''I was cynical before I participated in a 'women's circle' in Bali. I left completely changed.'


I’m sitting crossed legged on a batik cushion in a circle of women, grateful to have worn my comfy Balinese wraparound pants. We’re in a traditional wooden joglo near Ubud’s Monkey Forest.

In the centre, is a Tibetan sound bowl and a selection of stones representing each of our seven chakras.

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Soft waves of smoke from burning incense float directly towards me and I swallow nervously, praying the smoke won’t trigger an uncontrollable coughing fit. Today is a new moon. And my first women’s circle.

“Would you like me to remove the incense?” asks Lisi, the group facilitator, noticing my discomfort.

Ten pair of eyes turn towards me. “No,” I say, suppressing a cough.

“I’ll just brush it away when it wafts in my direction.” I swat my hand awkwardly to demonstrate and attempt a zen-like smile.

I couldn’t have done this a year ago. It would have been totally out of my comfort zone. That was before I relocated to Bali with my family.

For someone who approaches new things from a “no” perspective, saying “yes” to uprooting our lives in Sydney, heading to the tropics for a few years and enrolling our daughter in Bali’s environmentally-focused “Green School” was pretty scary. But here I am.


I’ve tried being open to new experiences since arriving in Bali. Flying high yoga (the ropes gave me skin burns), sound healings (I slept rather soundly) a super moon dance party (I giggled through the cacao ceremony and scoffed at the Yogis doing headstands).

I even took part in a Wim Hoff cold water immersion therapy session (it isn’t hard to plunge your-self into freezing cold water when living in constant heat). It was all fun if not a little frivolous. But opening up to a group of random women? Some of whom I’m likely to bump into at school pick up? It feels like next-level stuff.

womens circle
"I couldn’t have done this a year ago. It would have been totally out of my comfort zone." Image: Supplied / Abi Mayall

A women's circle is a safe space to come together and be heard. It’s a place to empower each other and share wisdom. Most are centred around a new moon as a form of renewal and goal setting for the coming month.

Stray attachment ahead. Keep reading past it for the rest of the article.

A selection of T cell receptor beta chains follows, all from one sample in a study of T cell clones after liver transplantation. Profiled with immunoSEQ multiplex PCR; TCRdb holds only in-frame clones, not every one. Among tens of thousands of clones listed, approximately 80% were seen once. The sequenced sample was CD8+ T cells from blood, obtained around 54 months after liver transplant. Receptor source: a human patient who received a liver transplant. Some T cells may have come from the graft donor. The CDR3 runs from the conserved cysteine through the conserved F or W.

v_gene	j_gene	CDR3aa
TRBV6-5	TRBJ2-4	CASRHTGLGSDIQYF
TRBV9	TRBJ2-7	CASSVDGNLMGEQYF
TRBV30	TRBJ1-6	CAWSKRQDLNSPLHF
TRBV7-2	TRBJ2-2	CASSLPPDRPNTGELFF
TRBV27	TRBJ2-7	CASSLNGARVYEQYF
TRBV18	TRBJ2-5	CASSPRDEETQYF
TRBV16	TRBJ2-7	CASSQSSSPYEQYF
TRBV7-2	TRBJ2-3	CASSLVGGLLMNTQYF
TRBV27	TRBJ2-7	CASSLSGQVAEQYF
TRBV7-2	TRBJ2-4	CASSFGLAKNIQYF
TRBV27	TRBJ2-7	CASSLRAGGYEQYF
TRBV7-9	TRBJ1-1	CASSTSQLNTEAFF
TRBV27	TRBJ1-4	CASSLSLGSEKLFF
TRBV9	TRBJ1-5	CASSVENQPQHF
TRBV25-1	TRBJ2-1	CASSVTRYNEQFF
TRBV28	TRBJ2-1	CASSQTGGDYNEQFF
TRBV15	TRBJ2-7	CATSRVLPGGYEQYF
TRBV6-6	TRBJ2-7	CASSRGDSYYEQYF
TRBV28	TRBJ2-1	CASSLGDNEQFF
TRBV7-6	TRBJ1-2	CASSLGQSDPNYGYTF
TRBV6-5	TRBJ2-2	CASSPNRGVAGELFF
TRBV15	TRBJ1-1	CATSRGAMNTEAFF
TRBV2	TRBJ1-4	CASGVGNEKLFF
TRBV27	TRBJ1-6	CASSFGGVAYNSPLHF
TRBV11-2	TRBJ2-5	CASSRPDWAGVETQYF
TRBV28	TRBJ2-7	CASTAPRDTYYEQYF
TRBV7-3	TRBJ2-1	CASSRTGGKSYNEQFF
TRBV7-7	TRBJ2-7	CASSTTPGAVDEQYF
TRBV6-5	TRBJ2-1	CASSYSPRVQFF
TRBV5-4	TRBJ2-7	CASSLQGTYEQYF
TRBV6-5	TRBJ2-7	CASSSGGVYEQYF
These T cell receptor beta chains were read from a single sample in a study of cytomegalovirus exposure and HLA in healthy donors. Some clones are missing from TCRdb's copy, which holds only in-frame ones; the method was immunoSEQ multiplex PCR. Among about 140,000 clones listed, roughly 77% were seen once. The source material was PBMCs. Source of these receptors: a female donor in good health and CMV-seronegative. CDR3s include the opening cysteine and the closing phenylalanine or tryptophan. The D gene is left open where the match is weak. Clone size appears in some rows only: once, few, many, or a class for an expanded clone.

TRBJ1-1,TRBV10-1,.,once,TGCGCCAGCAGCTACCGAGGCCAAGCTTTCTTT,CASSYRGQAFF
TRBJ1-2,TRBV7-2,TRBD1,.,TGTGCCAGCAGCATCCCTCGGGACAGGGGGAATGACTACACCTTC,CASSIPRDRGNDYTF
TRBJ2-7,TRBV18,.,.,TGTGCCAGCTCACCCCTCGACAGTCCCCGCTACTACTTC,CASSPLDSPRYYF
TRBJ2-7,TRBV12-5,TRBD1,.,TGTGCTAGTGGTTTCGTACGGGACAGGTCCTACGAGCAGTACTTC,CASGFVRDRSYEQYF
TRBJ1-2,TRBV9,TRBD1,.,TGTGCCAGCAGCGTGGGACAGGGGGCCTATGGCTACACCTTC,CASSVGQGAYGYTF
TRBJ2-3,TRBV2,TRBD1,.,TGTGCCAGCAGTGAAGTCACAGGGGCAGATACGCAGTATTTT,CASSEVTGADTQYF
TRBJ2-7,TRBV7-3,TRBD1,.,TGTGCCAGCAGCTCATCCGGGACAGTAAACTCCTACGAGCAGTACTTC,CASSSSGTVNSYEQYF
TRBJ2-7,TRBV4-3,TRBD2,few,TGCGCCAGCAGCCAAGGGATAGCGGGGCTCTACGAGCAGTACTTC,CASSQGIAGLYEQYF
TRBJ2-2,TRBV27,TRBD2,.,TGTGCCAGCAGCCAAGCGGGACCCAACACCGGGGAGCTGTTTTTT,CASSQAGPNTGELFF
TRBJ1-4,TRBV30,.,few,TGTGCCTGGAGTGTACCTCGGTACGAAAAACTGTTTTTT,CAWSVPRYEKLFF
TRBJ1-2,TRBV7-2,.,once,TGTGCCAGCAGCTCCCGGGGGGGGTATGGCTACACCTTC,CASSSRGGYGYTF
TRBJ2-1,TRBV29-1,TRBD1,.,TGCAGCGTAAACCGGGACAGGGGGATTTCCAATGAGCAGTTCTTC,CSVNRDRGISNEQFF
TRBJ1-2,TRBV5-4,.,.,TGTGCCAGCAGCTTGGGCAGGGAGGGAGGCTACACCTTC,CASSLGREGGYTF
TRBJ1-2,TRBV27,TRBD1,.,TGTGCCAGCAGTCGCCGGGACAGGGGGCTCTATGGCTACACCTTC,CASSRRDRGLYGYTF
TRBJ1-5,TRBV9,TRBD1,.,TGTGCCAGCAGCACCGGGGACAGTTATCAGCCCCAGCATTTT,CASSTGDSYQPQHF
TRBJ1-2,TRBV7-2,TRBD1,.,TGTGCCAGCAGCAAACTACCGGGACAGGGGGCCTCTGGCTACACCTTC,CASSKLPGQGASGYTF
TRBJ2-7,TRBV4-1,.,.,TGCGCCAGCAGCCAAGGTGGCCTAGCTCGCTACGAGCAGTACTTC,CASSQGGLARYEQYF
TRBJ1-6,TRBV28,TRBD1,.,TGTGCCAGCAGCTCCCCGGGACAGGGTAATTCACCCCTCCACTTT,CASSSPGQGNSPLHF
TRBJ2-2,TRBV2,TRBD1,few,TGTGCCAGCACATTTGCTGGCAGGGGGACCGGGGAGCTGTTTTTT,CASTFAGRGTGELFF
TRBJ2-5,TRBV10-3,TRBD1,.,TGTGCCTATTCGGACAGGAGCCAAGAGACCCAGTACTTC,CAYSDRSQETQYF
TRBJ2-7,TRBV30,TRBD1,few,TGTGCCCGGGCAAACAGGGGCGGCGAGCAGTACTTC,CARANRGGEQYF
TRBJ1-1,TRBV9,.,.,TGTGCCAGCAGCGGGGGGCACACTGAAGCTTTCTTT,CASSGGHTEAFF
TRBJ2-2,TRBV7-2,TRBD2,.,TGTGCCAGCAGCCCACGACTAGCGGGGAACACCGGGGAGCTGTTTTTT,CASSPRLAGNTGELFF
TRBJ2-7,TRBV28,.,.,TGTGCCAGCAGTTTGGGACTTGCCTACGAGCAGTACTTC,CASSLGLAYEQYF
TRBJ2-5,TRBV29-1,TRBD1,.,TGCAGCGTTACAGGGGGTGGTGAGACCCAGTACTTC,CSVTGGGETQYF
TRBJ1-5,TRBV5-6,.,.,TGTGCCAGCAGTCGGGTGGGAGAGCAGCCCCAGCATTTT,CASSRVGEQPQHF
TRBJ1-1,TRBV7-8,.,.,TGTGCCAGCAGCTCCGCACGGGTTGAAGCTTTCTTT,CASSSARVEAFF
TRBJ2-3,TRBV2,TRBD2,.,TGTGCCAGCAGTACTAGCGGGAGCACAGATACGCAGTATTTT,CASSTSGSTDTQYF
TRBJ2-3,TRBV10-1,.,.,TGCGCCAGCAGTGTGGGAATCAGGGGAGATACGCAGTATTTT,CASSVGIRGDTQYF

And they’re not only taking off in hippy havens like Bali.

“Many of the women I’ve talked to are yearning for connection with other women,” says Merri Joy, who runs circles outside of Melbourne through The Wild Women Project - an international movement of circles and spiritual gatherings.

“They want and need a sense of connection with sisterhood. Women who can really relate to each other on a deep feeling level.”

In fact, women have been gathering in support across different cultures since the beginning of time. Many of these ancient women’s groups were linked to menstruation and a new moon.

Lisi hands us a copy of a 7-minute chant we’ll be singing (twice) to channel our vocal cords and encourage communication.

A fleck of skepticism kicks in. I don’t like the sound of my own voice at the best of times...but decide to switch off my inner cynic and focus instead.

Chanting thankfully complete, we are then challenged to an exercise. In pairs, we are instructed to take turns speaking for 7 minutes, sitting shoulder to shoulder, looking forward.

The speaker can talk about whatever she likes. The listener must remain silent without offering advice, asking questions or interrupting in any way.

My partner speaks first. It’s a tough ask staying silent. At the very least I’d like to offer some type of encouragement to help her feel comfortable.

When it’s my turn to talk I notice how freeing it is to speak without interruption. It helps channel what I’m really feeling, knowing there won’t be any judgement or feedback. I feel the mask start to drop. It’s a great ice breaker.


We regroup and offer observations about the exercise. When someone speaks, she must hold a ‘talking stick’. When finished, she gongs the sound bowl and hands it to the next person. I begin to relax. I was expecting to feel judged or out of place or just weird. But I don't.

During a guided meditation, Lisi asks us to think about how we communicate with our friends and family and what we might like to change moving forward. It’s amazing some of the thought bubbles that pop into my mind.

I think about my own circle of female friends back in Sydney: six women I went to university with who’ve remained close friends for 30 years. In our late teens and on the cusp of careers and womanhood, we talked for hours about our deepest hopes, struggles and dreams.

These days it’s challenging finding time to meet in between kids birthdays, work and family holidays (even more so for me now I’m living in Bali). I long to feel the same connection with them I’m now feeling with these women I barely know.

By the time we discuss our insights, the three-hour session is over. Between us, we’ve laughed, cried and expressed feelings never aired before. I’m left with an overwhelming feeling of peace and being truly present in the moment.

Maybe Bali’s doing more good for me than I realise.

Sandra Radice has been a journalist, writer and TV producer for 25 years. In August 2018 she relocated from Sydney to Bali in search of a "green change" with her husband and daughter.